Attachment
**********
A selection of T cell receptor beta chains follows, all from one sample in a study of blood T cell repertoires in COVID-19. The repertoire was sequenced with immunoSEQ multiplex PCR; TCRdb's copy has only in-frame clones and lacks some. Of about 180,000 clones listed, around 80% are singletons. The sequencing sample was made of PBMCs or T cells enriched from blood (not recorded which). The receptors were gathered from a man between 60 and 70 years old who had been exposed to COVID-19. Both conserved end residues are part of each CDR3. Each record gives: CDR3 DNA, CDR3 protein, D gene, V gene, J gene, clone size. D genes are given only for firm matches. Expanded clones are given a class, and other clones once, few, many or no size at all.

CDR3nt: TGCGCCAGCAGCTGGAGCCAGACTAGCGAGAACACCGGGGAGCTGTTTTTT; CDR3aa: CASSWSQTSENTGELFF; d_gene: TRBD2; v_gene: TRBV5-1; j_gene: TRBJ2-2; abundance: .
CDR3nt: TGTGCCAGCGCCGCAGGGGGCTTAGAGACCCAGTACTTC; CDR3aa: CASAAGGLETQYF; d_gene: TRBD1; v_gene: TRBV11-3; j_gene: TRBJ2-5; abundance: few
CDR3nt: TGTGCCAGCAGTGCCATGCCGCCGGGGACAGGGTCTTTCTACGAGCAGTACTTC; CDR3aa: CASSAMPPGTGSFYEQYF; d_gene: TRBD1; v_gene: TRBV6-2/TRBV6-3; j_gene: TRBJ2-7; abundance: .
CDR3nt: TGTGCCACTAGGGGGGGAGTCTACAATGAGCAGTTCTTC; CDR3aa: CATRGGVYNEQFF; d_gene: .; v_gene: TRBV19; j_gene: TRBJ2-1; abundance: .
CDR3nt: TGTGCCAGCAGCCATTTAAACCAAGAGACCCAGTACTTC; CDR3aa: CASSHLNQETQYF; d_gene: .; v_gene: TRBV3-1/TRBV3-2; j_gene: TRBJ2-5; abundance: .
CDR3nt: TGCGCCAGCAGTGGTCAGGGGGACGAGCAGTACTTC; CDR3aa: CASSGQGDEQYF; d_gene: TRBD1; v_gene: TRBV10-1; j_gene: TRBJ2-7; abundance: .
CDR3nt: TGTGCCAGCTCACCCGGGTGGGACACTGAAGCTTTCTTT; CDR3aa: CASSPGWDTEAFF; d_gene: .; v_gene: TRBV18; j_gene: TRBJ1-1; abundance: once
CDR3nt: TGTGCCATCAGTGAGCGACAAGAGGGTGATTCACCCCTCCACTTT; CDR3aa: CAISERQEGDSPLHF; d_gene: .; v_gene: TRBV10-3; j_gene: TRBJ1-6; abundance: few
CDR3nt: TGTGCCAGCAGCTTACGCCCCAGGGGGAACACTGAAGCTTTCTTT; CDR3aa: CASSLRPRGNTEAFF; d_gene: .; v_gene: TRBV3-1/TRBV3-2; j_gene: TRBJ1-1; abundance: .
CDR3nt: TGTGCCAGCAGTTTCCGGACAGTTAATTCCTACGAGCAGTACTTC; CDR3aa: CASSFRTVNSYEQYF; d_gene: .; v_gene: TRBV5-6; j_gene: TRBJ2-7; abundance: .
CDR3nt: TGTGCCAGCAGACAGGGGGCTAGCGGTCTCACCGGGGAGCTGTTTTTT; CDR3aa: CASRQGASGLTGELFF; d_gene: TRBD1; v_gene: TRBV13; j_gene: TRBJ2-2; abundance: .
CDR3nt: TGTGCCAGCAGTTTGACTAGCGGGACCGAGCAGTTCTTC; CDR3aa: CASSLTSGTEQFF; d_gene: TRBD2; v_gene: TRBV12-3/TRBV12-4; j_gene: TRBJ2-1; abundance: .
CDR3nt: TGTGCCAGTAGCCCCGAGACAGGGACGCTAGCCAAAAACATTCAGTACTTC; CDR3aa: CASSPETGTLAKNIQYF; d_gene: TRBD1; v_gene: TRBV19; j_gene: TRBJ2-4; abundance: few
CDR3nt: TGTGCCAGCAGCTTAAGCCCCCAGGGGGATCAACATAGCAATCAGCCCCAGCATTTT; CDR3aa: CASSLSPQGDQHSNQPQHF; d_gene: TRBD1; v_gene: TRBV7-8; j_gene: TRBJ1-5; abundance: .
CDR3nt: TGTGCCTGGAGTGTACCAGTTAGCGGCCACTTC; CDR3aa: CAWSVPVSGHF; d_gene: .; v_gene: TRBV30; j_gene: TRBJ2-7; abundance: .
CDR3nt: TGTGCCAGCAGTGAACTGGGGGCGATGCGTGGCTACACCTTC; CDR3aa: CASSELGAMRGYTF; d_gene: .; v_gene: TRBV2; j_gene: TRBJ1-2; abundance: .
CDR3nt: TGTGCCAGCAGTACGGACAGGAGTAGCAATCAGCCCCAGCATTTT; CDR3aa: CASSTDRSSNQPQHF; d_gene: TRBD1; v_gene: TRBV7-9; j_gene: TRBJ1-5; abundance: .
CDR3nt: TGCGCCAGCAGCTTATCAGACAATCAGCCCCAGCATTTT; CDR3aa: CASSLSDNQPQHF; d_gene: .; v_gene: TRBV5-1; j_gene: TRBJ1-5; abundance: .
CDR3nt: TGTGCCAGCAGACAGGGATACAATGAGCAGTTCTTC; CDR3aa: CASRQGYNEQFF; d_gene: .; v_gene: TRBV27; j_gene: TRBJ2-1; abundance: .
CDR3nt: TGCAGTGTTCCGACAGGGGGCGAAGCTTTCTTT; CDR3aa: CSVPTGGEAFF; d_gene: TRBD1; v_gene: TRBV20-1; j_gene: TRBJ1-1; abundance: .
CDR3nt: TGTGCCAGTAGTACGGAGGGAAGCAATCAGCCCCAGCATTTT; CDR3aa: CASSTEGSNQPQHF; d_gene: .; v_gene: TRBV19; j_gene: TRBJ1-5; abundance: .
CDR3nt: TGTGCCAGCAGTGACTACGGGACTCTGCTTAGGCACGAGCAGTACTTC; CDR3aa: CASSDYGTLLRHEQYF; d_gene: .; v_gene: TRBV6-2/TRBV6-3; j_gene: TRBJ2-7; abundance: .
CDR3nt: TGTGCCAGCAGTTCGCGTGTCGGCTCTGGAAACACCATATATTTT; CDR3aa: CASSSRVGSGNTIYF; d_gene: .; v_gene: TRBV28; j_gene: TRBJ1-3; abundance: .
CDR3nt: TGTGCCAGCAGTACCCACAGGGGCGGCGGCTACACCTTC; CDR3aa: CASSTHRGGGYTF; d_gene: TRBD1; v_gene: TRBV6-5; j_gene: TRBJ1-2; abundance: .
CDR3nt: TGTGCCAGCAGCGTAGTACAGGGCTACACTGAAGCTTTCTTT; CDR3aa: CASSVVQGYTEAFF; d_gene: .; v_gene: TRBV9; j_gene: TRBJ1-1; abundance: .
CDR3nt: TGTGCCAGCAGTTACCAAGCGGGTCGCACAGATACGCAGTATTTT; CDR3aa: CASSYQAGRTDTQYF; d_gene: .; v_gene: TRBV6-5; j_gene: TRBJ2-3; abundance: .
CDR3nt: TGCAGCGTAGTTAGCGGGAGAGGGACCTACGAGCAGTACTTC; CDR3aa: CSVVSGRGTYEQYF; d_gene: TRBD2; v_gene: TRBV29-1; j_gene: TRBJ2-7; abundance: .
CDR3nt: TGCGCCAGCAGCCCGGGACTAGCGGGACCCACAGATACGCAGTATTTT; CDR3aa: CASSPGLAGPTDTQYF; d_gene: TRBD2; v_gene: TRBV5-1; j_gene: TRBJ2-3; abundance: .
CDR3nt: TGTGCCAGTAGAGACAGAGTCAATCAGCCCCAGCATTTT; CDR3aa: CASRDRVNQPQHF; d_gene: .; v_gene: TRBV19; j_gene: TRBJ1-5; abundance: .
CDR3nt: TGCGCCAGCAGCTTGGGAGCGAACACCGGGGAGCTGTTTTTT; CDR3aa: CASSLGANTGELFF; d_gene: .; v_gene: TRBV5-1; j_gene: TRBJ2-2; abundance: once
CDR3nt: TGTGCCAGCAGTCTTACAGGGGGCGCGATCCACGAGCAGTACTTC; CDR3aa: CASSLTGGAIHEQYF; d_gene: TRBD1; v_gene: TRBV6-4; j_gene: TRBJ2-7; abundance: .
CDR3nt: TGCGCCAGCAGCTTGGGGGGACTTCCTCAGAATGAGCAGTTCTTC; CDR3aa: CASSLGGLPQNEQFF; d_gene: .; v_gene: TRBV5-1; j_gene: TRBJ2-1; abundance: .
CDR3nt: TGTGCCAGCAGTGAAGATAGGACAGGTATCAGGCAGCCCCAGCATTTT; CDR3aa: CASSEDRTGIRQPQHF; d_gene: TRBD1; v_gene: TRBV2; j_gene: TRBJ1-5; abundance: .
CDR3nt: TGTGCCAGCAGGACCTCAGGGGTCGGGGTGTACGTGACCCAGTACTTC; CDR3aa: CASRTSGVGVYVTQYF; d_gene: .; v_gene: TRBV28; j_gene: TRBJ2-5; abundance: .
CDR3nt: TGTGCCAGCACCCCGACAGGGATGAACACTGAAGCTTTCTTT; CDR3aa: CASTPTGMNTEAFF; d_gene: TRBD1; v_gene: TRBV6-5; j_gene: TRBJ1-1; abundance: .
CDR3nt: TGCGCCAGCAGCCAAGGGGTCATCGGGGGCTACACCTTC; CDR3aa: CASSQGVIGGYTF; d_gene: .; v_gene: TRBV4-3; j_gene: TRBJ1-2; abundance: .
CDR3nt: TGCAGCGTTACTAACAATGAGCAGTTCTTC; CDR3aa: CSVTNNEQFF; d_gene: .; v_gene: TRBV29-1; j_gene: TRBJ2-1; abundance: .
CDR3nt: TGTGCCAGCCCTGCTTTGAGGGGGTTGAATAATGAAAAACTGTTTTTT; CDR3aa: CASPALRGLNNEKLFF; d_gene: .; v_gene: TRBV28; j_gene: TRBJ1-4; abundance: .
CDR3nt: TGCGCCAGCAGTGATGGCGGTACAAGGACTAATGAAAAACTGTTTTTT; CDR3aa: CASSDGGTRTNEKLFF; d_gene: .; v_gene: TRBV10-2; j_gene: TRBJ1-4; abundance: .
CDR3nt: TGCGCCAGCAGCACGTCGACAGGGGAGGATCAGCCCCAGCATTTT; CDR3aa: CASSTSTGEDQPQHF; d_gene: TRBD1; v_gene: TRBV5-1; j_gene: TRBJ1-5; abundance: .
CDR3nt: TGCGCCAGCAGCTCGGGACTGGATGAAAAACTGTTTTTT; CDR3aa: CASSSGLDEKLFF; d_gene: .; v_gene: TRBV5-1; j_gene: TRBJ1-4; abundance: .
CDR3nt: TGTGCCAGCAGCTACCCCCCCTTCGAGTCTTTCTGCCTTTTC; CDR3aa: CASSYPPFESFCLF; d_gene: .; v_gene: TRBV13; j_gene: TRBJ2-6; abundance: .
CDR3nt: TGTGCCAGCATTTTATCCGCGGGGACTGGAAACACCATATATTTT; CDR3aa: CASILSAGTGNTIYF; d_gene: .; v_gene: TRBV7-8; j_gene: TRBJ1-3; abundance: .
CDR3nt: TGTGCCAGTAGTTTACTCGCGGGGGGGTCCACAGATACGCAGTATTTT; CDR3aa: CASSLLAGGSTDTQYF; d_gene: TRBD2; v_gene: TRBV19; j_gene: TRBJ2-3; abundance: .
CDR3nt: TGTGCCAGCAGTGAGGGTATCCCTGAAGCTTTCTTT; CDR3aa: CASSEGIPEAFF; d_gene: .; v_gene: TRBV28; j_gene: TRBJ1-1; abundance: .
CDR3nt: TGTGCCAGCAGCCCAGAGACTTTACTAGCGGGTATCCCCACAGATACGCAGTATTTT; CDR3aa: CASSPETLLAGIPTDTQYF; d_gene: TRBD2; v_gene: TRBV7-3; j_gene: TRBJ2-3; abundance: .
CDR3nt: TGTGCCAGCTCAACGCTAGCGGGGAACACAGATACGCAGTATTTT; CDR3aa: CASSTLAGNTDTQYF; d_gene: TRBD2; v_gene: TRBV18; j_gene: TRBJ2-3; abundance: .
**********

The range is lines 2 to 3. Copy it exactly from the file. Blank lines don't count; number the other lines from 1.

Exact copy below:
CDR3nt: TGCGCCAGCAGCTGGAGCCAGACTAGCGAGAACACCGGGGAGCTGTTTTTT; CDR3aa: CASSWSQTSENTGELFF; d_gene: TRBD2; v_gene: TRBV5-1; j_gene: TRBJ2-2; abundance: .
CDR3nt: TGTGCCAGCGCCGCAGGGGGCTTAGAGACCCAGTACTTC; CDR3aa: CASAAGGLETQYF; d_gene: TRBD1; v_gene: TRBV11-3; j_gene: TRBJ2-5; abundance: few